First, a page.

Just Hangin´ Around Puerto Vallarta
With the hustle and bustle of today's life, many of us never have the time or take the time to stop and smell the flowers, let alone closely observe the wildlife around us. However, for those of us retired geezers fortunate enough to be living in Paradise, where the tropical flora and fauna abound, the beautiful flowers and birds are literally everywhere; so conspicuous that you'd have to be blind to miss them!
During the eleven years that we've lived on the Sierra Madre hillside overlooking Banderas Bay and the city of Puerto Vallarta, there have been a number of generations of tropical birds that have chosen trees on our property to build their nests. Some of the nests are built in the forks of the trees, others are located in the fans of palms, and still others are precariously hanging from the very end of branches. A couple such hanging nests are currently "front and center" in our picturesque view.
Invariably, when friends visit our house, they will inquire about those large nests hanging from the tree. Our response has always been that they are just some kind of local birds that like to build their nests in our trees; not a very precise answer! Being retired and on Mexican time, we did not exactly rush into determining the correct answer to their question; however, after eleven years, we decided to research the subject and learn what kind of bird builds the hanging nests.
When we first asked the local natives of the area, we were informed with authority, that Calandrias build the hanging nests. Having never heard of such a bird, we then went to our translating dictionary and found that Calandria is Spanish for Oriole. Okay, now that we have a suspicion that the hanging nests were built by orioles and not claiming to be professional bird watchers (the only orioles that we're familiar with are from Baltimore), we decided to look a little further. We brought out the digital camera and started watching and waiting for the perfect moment to capture the builders in action.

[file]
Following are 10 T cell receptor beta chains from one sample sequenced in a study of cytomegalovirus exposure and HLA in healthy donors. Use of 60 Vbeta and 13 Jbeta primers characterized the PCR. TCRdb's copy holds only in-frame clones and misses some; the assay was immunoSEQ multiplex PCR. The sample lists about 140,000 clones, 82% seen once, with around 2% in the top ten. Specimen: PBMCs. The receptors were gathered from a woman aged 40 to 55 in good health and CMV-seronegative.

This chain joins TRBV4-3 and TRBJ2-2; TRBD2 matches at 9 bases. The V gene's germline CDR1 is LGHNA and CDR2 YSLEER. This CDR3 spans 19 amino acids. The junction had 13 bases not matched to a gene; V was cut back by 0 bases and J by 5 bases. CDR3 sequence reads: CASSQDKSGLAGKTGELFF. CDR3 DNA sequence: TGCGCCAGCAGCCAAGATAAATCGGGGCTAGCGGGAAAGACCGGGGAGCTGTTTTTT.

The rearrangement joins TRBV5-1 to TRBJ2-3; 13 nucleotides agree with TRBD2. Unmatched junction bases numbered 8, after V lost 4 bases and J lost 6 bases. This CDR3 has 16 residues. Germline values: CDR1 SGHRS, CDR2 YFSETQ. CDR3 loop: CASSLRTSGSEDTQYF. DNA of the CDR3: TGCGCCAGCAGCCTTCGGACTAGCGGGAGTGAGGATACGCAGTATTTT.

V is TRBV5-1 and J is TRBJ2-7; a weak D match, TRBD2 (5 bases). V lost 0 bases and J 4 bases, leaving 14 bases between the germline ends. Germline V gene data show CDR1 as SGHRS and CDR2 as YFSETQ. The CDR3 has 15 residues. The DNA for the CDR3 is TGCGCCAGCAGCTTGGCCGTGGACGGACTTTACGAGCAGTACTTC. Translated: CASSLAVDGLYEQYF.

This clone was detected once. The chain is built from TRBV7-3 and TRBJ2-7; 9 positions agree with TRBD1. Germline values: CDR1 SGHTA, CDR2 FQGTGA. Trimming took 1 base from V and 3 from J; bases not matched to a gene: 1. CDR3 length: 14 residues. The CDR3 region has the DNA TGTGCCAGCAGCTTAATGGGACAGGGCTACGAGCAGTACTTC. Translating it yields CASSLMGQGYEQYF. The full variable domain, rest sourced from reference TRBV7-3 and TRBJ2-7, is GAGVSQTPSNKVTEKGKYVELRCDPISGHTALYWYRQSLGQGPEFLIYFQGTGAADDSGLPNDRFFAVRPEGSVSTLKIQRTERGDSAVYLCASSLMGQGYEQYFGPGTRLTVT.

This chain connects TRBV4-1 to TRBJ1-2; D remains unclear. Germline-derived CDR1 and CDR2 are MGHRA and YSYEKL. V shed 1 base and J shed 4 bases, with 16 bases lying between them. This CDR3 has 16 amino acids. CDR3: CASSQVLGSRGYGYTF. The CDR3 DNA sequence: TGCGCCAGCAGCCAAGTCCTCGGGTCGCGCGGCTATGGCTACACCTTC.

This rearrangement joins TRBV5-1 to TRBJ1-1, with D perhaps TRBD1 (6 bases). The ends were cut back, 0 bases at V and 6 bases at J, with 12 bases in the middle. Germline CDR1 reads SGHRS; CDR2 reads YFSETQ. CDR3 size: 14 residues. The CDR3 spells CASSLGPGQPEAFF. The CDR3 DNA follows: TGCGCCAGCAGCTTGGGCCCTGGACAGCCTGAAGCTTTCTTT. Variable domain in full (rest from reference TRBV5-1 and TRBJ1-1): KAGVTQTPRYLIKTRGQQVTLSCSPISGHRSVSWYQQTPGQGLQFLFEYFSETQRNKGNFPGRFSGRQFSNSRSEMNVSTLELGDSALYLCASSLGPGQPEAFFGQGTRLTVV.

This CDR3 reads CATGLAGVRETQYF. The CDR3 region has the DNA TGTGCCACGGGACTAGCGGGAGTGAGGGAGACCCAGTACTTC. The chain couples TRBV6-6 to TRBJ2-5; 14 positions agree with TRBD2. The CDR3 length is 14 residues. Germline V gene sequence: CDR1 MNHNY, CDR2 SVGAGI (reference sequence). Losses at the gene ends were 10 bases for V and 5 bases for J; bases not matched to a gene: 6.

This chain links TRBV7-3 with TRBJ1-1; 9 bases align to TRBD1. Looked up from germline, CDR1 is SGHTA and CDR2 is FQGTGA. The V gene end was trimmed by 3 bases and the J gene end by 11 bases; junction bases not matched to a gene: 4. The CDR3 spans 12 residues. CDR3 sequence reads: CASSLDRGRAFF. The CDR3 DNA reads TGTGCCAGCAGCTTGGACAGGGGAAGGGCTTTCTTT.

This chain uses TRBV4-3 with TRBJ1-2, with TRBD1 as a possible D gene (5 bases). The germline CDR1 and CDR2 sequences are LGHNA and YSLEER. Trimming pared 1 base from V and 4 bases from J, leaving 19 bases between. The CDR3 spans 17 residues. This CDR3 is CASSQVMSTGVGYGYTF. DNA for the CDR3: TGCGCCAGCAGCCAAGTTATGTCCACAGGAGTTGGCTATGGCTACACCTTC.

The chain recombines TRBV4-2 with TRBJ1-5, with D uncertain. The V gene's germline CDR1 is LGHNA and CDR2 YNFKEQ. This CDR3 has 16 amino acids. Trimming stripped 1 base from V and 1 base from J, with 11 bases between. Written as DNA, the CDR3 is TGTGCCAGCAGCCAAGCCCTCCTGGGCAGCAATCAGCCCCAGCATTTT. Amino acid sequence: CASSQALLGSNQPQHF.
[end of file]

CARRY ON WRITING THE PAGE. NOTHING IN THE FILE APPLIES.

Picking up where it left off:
To our astonishment, there are over 400 species of tropical birds in the area and we had no idea how to even begin our classification process. We see the flocks of green parrots and a myriad of colorful song birds every day in the Banderas Bay region, however all that we knew for sure was that the builders in question were yellow and black; therefore birds of that color combination became our focus of attention. To our dismay, there are a half dozen or more different species of yellow and black birds in this area of Mexico. After researching the yellow and black birds that build hanging nests, it was determined that the nests could be the handy work of either orioles or caciques; both residing in the Vallarta hillsides and both species of the Icteridae family of birds, sometimes referred to as Troupials.